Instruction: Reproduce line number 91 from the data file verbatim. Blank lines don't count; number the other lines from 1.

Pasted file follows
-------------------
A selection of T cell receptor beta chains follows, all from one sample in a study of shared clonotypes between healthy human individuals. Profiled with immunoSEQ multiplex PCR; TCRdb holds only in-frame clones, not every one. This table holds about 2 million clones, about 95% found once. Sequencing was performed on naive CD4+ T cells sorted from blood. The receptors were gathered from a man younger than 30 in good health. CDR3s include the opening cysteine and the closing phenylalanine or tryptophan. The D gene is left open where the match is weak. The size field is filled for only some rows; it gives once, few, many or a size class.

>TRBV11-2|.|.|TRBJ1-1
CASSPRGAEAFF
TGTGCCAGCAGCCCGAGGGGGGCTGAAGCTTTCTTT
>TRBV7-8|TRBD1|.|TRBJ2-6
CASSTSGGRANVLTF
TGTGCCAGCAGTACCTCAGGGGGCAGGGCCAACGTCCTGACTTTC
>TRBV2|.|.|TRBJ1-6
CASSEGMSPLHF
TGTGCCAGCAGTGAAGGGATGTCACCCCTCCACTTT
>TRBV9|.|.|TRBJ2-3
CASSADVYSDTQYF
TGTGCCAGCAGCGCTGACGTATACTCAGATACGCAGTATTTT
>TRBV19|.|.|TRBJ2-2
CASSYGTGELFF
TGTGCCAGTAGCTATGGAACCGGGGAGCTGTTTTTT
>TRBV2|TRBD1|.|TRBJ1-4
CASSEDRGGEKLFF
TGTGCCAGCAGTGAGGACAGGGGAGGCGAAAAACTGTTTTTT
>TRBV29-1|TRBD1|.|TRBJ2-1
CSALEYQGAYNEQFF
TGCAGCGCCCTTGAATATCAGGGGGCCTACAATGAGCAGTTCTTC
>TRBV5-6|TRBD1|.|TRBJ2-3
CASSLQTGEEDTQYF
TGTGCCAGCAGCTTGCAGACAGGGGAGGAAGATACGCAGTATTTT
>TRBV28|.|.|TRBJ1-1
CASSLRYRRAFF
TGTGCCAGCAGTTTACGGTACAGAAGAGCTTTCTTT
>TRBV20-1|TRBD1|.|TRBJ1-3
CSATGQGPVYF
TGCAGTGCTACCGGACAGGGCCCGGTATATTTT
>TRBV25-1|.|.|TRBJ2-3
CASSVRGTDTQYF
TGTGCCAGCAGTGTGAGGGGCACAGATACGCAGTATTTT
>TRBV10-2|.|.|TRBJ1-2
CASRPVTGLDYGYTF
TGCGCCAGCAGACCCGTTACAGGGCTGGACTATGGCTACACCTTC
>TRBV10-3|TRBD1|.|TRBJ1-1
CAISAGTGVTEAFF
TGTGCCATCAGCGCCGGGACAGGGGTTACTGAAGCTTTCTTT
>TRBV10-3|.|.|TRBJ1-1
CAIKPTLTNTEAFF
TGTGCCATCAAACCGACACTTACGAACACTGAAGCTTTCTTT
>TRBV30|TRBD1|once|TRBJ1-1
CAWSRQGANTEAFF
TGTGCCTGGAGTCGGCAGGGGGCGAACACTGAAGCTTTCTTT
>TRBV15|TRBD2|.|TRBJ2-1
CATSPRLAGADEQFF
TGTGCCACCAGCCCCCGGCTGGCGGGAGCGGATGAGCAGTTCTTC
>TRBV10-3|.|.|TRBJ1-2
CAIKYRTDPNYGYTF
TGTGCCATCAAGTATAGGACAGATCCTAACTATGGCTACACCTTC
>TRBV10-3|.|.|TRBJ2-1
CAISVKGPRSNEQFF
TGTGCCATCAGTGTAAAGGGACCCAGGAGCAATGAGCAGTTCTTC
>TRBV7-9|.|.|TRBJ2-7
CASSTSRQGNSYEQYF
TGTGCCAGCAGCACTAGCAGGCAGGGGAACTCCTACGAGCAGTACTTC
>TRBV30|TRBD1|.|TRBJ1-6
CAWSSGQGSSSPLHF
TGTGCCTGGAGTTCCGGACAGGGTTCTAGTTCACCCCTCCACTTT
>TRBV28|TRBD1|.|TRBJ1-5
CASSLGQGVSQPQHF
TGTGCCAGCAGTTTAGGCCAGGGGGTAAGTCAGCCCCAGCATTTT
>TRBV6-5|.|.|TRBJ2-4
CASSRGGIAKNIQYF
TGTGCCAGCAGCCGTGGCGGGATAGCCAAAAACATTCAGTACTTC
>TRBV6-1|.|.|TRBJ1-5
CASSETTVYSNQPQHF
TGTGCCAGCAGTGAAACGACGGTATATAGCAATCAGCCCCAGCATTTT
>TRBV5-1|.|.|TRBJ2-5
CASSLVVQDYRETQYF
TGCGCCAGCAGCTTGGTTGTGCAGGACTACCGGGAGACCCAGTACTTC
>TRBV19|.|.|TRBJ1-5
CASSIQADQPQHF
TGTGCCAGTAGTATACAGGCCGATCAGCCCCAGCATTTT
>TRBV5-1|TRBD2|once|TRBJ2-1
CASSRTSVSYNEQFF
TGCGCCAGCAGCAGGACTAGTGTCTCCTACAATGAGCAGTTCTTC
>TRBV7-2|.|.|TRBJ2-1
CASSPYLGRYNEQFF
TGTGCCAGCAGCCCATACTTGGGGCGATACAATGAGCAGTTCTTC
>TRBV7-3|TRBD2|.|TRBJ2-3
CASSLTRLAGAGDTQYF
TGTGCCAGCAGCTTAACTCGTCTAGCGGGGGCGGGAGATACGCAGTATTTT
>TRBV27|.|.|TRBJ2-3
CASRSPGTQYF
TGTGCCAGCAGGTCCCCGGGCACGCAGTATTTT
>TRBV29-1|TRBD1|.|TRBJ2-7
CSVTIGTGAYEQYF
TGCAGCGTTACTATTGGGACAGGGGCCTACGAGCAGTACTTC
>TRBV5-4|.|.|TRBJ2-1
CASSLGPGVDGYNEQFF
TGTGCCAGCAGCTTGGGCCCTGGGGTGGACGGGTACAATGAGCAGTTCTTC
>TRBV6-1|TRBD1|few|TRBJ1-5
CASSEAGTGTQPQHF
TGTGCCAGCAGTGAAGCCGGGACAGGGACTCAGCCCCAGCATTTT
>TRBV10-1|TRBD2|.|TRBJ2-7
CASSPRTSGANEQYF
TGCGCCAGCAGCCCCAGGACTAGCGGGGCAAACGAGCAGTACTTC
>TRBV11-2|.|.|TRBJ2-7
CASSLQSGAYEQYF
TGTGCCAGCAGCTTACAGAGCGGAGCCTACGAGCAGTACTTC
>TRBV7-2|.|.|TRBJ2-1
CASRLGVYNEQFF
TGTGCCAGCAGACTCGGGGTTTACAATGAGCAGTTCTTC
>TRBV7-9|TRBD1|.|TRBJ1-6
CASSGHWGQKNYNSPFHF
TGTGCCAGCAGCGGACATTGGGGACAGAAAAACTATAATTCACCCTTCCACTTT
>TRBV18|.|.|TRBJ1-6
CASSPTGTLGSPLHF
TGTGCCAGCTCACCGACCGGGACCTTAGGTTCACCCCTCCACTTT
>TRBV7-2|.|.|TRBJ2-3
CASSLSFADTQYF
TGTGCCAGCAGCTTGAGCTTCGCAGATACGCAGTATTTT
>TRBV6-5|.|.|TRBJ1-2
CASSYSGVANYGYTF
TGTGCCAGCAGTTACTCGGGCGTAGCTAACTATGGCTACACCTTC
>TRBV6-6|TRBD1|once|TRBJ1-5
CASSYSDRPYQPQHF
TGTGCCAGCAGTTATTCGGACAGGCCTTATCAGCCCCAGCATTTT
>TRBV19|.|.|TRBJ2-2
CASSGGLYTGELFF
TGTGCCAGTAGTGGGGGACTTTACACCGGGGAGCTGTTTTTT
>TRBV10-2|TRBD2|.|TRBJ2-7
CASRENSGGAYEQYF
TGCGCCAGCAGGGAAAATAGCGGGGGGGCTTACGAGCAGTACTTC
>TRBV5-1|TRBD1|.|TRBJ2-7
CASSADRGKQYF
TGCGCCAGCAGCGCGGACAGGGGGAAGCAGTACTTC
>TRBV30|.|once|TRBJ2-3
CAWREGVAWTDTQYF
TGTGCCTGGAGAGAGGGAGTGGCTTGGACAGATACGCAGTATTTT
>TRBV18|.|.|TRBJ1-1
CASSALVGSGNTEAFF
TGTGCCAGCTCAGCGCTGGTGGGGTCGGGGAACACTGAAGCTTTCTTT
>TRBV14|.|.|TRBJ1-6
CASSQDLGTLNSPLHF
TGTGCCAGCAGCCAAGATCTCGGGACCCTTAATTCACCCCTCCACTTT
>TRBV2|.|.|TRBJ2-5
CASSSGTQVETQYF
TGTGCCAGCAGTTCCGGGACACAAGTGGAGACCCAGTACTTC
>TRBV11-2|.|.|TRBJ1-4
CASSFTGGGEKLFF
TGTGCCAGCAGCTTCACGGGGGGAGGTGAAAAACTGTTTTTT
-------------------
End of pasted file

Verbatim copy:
TGCAGCGTTACTATTGGGACAGGGGCCTACGAGCAGTACTTC